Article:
Frequently Asked Questions About the Oklahoma State Health Information Exchange (OKSHINE)

How Did We Get Here?

The original HIE effort was first announced by the Health Care Authority back in 2020. At that time, the Health Care Authority contracted with an out-of-state platform called Orion to set the program up, but OHCA intended to run the program in house, which would have required every provider in the state to adopt that new system. Legislation (SB 574) to formalize this agreement was passed into law in May 2021. However, shortly after the OHCA’s selection of Orion was announced, MyHealth filed a complaint against the bidding process, pointing out their bid was approximately $30 million lower than Orion’s. After several months of negotiation and legal wrangling, OHCA and MyHealth reached an agreement under which the state would still use the Orion platform, but the data would flow through MyHealth. The legislature passed a measure (SB 1369) in 2021 to implement the framework of this agreement.

What Does the Law Say?

SB 1369 requires all licensed health care providers in the state to report health care data to MyHealth.

Why Did the State Want an HIE?

The goal of the health information exchange is to improve patient outcomes by allowing for greater sharing of data. Physicians will have the ability to better manage and coordinate care by being able to see patient medication lists, be notified of admissions, discharges or transfers from hospitals, improving care coordination and avoiding redundant testing.

What Do Physicians Need to Do?

MyHealth is already compatible and sharing data with many major electronic medical records (EMR) systems. For physicians whose office or hospital is already using those systems, the transition should be relatively seamless. However, for physicians without a compatible EMR, meeting the bill’s requirements will be more complicated. Physicians can either implement a compatible EMR or can contract directly with MyHealth.

What Will This Cost?

For those physicians with a compatible EMR, there should be no additional costs. For those contracting directly with MyHealth, costs could be up to $5,000 for initial setup. The Legislature has appropriated $30 million to fund these costs. We have been told OHCA plans to pay MyHealth directly and that physicians will not be required to pay for the initial setup and then be reimbursed. However, as of this writing, OHCA has not put out anything officially saying how this process will be handled.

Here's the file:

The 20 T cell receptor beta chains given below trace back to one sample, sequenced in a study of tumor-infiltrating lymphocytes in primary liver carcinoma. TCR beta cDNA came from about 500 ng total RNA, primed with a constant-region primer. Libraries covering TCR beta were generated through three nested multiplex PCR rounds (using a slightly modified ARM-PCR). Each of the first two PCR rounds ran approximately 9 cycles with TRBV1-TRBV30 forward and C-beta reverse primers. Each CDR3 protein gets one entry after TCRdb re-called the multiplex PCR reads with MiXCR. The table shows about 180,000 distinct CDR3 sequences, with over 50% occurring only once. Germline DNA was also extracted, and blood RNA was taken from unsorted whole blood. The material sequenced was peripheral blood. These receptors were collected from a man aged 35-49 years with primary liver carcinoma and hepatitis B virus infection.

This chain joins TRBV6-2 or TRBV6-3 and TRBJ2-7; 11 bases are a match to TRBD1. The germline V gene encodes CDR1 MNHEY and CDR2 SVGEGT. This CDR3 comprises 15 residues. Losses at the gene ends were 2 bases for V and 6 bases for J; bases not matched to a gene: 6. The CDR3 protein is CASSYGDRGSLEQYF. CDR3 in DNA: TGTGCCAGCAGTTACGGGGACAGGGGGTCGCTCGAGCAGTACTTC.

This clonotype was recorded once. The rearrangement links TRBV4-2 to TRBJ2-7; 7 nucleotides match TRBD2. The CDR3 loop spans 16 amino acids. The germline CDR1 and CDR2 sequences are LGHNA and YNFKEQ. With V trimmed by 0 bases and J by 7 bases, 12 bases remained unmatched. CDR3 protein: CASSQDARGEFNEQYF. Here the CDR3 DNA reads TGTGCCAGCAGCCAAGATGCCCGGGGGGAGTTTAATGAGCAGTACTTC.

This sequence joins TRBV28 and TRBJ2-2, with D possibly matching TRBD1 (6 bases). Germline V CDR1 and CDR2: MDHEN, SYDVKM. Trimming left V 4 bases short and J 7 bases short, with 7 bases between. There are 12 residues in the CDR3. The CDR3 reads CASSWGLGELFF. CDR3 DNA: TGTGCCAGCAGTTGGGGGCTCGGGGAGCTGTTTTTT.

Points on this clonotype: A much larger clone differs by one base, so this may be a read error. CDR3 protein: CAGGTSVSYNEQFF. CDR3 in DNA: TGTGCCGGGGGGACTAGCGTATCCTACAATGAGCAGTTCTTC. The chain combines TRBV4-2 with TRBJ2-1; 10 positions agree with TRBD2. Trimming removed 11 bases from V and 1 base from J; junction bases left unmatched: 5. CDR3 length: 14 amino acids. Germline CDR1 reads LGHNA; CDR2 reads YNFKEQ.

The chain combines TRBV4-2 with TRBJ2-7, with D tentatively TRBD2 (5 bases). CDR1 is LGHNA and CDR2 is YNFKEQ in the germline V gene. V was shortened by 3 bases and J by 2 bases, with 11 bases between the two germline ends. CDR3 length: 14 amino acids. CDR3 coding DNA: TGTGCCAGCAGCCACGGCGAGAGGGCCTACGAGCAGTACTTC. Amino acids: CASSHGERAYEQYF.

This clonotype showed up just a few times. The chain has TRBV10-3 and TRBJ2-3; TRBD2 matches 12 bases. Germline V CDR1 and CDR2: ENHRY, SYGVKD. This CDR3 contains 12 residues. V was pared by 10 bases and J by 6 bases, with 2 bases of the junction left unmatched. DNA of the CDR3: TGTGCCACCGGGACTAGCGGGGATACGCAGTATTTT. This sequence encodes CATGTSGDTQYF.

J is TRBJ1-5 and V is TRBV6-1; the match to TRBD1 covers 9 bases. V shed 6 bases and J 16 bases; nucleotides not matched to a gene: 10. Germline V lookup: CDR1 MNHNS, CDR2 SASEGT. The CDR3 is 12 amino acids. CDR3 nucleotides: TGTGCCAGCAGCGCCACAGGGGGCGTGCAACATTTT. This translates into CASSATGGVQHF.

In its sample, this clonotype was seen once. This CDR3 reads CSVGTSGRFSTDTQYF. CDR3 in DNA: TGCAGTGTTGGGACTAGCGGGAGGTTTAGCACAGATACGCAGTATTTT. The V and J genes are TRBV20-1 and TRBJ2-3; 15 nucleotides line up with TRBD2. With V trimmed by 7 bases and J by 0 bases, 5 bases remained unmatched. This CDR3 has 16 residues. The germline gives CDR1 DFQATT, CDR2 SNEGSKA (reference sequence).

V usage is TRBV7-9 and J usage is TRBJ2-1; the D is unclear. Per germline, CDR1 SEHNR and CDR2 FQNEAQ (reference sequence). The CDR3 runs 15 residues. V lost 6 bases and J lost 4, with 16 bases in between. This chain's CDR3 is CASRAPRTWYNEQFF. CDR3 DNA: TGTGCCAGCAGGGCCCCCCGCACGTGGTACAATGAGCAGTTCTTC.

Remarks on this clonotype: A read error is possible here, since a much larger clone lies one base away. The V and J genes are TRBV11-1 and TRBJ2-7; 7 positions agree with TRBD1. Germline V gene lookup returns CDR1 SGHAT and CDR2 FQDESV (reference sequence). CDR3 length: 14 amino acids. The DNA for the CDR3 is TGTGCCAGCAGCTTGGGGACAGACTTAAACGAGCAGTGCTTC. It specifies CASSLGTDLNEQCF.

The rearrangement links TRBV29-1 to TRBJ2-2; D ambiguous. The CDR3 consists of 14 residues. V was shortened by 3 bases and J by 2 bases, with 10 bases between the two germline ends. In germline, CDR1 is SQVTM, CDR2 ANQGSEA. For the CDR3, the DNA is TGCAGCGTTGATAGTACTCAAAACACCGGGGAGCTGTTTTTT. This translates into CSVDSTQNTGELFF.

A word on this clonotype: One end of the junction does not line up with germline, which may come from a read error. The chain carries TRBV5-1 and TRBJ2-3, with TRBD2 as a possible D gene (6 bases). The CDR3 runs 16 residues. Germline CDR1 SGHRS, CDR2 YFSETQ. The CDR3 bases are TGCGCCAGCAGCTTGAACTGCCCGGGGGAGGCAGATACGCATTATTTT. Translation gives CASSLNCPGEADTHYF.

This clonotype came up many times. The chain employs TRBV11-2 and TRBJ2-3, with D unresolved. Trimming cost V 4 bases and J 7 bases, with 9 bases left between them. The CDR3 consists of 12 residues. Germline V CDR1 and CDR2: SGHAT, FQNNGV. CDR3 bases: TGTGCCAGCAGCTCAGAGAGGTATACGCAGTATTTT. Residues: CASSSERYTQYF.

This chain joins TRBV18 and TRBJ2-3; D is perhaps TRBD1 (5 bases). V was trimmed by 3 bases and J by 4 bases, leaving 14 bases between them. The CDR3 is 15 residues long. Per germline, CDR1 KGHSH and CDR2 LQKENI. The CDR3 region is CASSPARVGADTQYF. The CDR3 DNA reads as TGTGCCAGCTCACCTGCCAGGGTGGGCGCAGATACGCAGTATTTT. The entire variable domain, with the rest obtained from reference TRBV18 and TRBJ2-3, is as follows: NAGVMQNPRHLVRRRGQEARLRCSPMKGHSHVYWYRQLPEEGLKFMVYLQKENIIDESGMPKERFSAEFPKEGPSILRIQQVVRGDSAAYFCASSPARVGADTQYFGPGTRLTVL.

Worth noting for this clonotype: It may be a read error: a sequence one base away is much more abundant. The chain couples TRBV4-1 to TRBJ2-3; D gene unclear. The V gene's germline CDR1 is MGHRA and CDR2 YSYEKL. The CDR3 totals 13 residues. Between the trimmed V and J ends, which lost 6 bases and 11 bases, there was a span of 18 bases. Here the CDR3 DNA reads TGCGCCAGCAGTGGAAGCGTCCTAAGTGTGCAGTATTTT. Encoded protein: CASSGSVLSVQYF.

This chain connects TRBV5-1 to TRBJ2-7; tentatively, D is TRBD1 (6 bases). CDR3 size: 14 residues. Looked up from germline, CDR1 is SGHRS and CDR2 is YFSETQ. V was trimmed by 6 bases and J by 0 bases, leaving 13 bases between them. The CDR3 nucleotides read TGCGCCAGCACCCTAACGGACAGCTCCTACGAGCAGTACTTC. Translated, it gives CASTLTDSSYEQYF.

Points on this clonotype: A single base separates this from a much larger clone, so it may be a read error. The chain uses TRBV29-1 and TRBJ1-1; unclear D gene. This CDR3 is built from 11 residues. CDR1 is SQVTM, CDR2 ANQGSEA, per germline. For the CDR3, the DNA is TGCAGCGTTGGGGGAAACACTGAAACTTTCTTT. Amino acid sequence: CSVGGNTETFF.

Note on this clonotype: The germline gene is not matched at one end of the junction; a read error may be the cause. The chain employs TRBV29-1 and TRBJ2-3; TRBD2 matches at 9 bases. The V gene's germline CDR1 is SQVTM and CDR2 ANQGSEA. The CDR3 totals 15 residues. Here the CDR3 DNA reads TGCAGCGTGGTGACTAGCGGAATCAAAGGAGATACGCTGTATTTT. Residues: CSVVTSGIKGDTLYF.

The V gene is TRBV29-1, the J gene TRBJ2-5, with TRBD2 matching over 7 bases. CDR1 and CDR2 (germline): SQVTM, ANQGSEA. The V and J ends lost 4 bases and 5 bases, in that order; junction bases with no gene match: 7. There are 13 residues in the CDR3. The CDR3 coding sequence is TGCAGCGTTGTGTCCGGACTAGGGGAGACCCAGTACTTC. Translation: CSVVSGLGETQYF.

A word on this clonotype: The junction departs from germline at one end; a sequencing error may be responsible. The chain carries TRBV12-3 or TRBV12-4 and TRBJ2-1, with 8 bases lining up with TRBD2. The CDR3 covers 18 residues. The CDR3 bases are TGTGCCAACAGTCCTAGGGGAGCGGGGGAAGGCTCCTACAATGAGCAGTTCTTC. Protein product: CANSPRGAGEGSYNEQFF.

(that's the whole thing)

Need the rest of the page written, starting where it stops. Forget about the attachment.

What is the Penalty for Not Participating?

The law does not contain any specific penalty for noncompliance. 

What Does This Mean for Patient Privacy?

The law specifically says data will be collected only in accordance with relevant state and federal privacy laws, including HIPAA. However, the lack of specificity has raised concerns, particularly among those in the mental and behavioral health fields, where compliance with the privacy protections of CFR 42 are paramount. Any patient may opt out of having their health records shared by filling out this form.

Can a Physician Receive an Exemption?

OHCA rules do allow physicians to apply for an exemption from the mandate based on “type of health care provider, financial hardship, size, or technological capability of a health care provider or organization.” The Oklahoma Health Care Authority (OHCA) recently established an updated set of guidelines regarding various types of HIE exemptions that can be provided for physicians who may not need to be included. Waivers may be requested by filling out this application. However, please note the OHCA rules specify the exemption is not permanent and must be renewed annually.